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O.C. Trial Opens in Condo Scam

Two defendants in the Huntington Beach case alternately portrayed as victims and schemers.

October 05, 2005|Claire Luna | Times Staff Writer

Money-hungry conspirators or the hapless victims of clever crooks?

Lawyers in federal court Tuesday painted sharply divergent portraits of two men accused in a condominium conversion scam that ended the political career of a Huntington Beach mayor.

In opening statements during the trial of investors Jeffrey Crandall, 45, and Michael McDonnell, 38, both sides acknowledged that the defendants were involved in the fraudulent conversion and sale of several Huntington Beach apartments. But defense lawyers said the men did not know their actions were illegal.

"They relied on the word of all these people in positions of authority," said McDonnell's lawyer, Dirk Bruinsma. "None of the sharks" -- Bruinsma's term for the former mayor and others -- "are here."

Five of the defendants, including former Mayor Pam Julien Houchen and mastermind Phil Benson, pleaded guilty in September to wire and mail fraud in the case. One or more of those defendants are expected to testify in the ongoing trial in exchange for reduced punishment at their February sentencing.

Trial for a remaining defendant, Howard Richey -- another investor -- was rescheduled for December after his attorney fell ill.

Defense lawyers described Benson as the "Pied Piper" of Huntington Beach, misleading his investors and leaving nearly 150 condo buyers on the hook for thousands of dollars each.

Benson devised the scheme to convert more than a dozen Huntington Beach apartment buildings into condos by falsifying documents, then sold the units while working with Houchen, a real estate agent, at Pier Realty. The deal was worth about $11 million.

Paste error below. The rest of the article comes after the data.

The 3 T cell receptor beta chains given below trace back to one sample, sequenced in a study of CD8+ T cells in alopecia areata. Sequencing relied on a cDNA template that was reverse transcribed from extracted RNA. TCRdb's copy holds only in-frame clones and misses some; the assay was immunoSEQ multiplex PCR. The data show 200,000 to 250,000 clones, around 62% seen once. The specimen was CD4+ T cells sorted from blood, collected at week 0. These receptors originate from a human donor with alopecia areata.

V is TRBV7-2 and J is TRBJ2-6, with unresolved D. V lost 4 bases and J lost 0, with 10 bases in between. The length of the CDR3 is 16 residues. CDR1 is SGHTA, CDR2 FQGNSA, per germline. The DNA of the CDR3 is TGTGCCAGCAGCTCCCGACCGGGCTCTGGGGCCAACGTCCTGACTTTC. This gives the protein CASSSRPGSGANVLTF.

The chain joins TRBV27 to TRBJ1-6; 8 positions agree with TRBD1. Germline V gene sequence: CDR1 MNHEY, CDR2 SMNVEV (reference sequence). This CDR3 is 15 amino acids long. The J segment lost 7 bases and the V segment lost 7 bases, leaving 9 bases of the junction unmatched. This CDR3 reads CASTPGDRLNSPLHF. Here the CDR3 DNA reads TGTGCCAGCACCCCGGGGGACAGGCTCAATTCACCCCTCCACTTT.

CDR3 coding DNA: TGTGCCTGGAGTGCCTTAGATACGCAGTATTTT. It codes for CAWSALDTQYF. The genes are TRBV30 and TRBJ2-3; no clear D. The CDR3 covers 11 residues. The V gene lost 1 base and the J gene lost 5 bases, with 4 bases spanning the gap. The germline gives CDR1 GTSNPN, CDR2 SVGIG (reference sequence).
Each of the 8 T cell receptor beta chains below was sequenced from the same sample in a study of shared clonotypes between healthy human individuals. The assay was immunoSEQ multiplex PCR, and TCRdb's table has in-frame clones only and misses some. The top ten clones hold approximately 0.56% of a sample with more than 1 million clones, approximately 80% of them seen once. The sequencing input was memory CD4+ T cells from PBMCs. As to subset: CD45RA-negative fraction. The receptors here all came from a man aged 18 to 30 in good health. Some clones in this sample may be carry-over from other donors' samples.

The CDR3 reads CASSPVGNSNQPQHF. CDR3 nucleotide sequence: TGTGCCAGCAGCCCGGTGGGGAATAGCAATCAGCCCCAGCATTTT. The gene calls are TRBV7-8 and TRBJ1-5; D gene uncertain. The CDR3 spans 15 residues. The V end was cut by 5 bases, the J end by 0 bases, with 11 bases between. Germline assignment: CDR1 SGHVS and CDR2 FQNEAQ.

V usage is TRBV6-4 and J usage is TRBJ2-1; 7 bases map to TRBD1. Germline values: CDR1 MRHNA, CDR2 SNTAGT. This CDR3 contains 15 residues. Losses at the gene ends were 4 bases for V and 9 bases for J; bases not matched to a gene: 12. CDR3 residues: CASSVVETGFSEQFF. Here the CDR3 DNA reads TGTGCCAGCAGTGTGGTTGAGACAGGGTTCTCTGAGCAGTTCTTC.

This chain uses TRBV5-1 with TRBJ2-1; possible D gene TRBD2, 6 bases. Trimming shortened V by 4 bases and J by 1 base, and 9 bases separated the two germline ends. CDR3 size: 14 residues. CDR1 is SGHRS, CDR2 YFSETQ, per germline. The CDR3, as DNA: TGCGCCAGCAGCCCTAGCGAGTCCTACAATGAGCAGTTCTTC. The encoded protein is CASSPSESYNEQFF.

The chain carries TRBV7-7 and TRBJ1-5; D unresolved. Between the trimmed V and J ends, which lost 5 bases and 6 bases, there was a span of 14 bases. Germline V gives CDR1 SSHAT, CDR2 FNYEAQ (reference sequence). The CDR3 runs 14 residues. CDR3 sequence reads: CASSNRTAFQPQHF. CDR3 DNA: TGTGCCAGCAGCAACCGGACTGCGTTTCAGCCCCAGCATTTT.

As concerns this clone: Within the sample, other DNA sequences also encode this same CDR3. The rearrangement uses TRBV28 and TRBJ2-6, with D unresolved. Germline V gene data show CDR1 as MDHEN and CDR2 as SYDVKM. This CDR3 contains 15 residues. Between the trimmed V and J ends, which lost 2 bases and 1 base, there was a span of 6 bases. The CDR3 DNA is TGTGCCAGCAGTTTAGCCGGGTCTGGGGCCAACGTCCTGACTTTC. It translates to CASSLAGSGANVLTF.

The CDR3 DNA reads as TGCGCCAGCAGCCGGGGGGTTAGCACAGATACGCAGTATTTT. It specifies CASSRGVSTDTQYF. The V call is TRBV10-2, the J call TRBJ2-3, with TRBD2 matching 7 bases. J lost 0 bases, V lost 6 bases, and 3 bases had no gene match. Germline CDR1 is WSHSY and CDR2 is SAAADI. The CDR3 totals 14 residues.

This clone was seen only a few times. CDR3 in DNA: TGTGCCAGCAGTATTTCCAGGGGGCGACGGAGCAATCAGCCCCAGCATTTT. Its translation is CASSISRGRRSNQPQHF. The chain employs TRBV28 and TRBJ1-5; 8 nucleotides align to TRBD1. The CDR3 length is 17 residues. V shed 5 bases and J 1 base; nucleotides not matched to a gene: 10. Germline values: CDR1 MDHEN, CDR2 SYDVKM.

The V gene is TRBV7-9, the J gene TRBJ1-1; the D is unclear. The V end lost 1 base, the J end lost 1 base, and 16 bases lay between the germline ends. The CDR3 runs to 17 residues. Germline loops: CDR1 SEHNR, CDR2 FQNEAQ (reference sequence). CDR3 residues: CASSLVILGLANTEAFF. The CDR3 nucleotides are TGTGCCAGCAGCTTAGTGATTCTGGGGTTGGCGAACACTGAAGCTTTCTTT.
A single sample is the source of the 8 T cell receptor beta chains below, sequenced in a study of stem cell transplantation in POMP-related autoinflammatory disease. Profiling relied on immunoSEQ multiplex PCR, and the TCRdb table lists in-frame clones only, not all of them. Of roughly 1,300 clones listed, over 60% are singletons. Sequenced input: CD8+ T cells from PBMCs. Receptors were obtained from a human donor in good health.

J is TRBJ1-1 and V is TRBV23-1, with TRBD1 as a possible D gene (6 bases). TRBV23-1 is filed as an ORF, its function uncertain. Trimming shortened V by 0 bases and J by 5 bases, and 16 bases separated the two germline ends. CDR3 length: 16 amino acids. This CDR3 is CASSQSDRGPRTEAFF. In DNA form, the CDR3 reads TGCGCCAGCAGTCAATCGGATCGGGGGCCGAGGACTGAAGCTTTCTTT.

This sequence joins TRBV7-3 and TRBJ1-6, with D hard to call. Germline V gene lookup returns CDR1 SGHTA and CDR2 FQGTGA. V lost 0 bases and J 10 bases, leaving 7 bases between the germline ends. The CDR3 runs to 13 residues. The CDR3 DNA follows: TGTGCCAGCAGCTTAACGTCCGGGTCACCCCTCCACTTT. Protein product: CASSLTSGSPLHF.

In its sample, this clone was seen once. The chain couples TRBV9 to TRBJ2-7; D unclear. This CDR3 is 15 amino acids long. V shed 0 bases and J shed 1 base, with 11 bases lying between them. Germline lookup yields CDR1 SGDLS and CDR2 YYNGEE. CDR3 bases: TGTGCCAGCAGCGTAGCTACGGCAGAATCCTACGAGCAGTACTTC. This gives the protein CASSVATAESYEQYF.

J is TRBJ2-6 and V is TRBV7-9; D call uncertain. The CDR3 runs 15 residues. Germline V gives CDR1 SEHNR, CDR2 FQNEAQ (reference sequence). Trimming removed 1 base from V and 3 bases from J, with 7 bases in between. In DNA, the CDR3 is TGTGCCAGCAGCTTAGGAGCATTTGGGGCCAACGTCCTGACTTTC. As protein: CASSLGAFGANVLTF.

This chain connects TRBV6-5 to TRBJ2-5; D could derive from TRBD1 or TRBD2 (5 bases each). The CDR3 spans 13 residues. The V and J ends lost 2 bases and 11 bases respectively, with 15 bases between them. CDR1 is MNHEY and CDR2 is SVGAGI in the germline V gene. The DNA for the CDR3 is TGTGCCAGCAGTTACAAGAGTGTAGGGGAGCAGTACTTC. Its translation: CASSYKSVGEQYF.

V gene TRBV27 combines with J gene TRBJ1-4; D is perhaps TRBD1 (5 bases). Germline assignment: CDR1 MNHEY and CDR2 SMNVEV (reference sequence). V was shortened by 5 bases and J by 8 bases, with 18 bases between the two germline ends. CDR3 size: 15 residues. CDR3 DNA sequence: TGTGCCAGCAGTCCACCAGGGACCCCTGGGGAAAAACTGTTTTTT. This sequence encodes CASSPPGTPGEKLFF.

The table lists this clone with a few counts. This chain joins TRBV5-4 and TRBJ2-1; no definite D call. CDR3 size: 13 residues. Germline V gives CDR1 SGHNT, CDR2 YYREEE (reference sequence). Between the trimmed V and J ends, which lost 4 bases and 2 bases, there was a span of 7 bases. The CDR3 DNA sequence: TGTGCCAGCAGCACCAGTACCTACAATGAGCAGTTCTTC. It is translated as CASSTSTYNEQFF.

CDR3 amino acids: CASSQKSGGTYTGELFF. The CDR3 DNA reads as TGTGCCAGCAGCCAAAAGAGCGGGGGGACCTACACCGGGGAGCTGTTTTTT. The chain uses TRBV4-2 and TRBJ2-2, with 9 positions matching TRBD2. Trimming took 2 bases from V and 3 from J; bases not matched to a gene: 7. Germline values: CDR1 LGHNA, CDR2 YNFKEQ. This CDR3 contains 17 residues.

A city official testified Tuesday that the arrangement stood out because planners had approved only two condo conversions in the last 10 years.

The city began investigating the apparent fraud in 2002 after building inspectors issuing permits to homeowners discovered that county records on condo ownership conflicted with Huntington Beach's property records.

At a June 2004 community meeting, owners of the converted apartments were told that their units had been turned into condos without city approval. They learned that they faced thousands of dollars in fees and that they would not be allowed to resell their properties.

"There were a lot of irate homeowners" at the meeting, city planning manager Scott Hess testified Tuesday. "The majority of them were surprised."

Houchen resigned that September, and she and the other defendants were charged in December.

In his opening statement, Assistant U.S. Atty. Andrew D. Stolper told the eight-woman, four-man jury that the two men on trial have admitted knowing they did wrong.

Stolper said that in addition to converting complexes as Crandall did, McDonnell posed as the buyer of a property in a redevelopment zone so Houchen could buy it through him despite her elected position prohibiting her from doing so.

McDonnell didn't profit from signing his name on the deed but did it "to curry political favor in the city," Stolper said.

During Stolper's 20-minute statement, he displayed enlarged copies of the straw-buyer agreement between Houchen and McDonnell and checks totaling $50,000. One that Houchen wrote to McDonnell read "Check #2522" on the memo line, corresponding to the number of the check that McDonnell wrote for a building down payment.

He also showed jurors enlarged copies of false documents signed by both defendants, all bearing forged notary signatures and stamps.

"These defendants wanted to make a lot of money quickly," Stolper said. "These defendants were able to convert apartments to condos and make millions."

Defense attorneys did not dispute the phony documents but said Benson cajoled the men into signing them.

That a document exists showing McDonnell's agreement with Houchen shows his client's gullibility, Bruinsma said. "He's not yet a shark" like the other players, the lawyer said. "He likes it to be written on a piece of paper."

Crandall's attorney, H. Dean Steward, dubbed Benson "the Pied Piper of Huntington Beach ... who led many, many people down the path of fraud." Benson, Steward told the jury, had told Crandall that they were converting the apartments through a city loophole, which the lawyer said Crandall, a tax preparer, was happy to exploit.

When Crandall asked for references, Steward said, Benson sent him to Houchen, then the mayor. The two went to lunch, and Houchen showed Crandall a complex she was in the process of converting and vouched for its legality.

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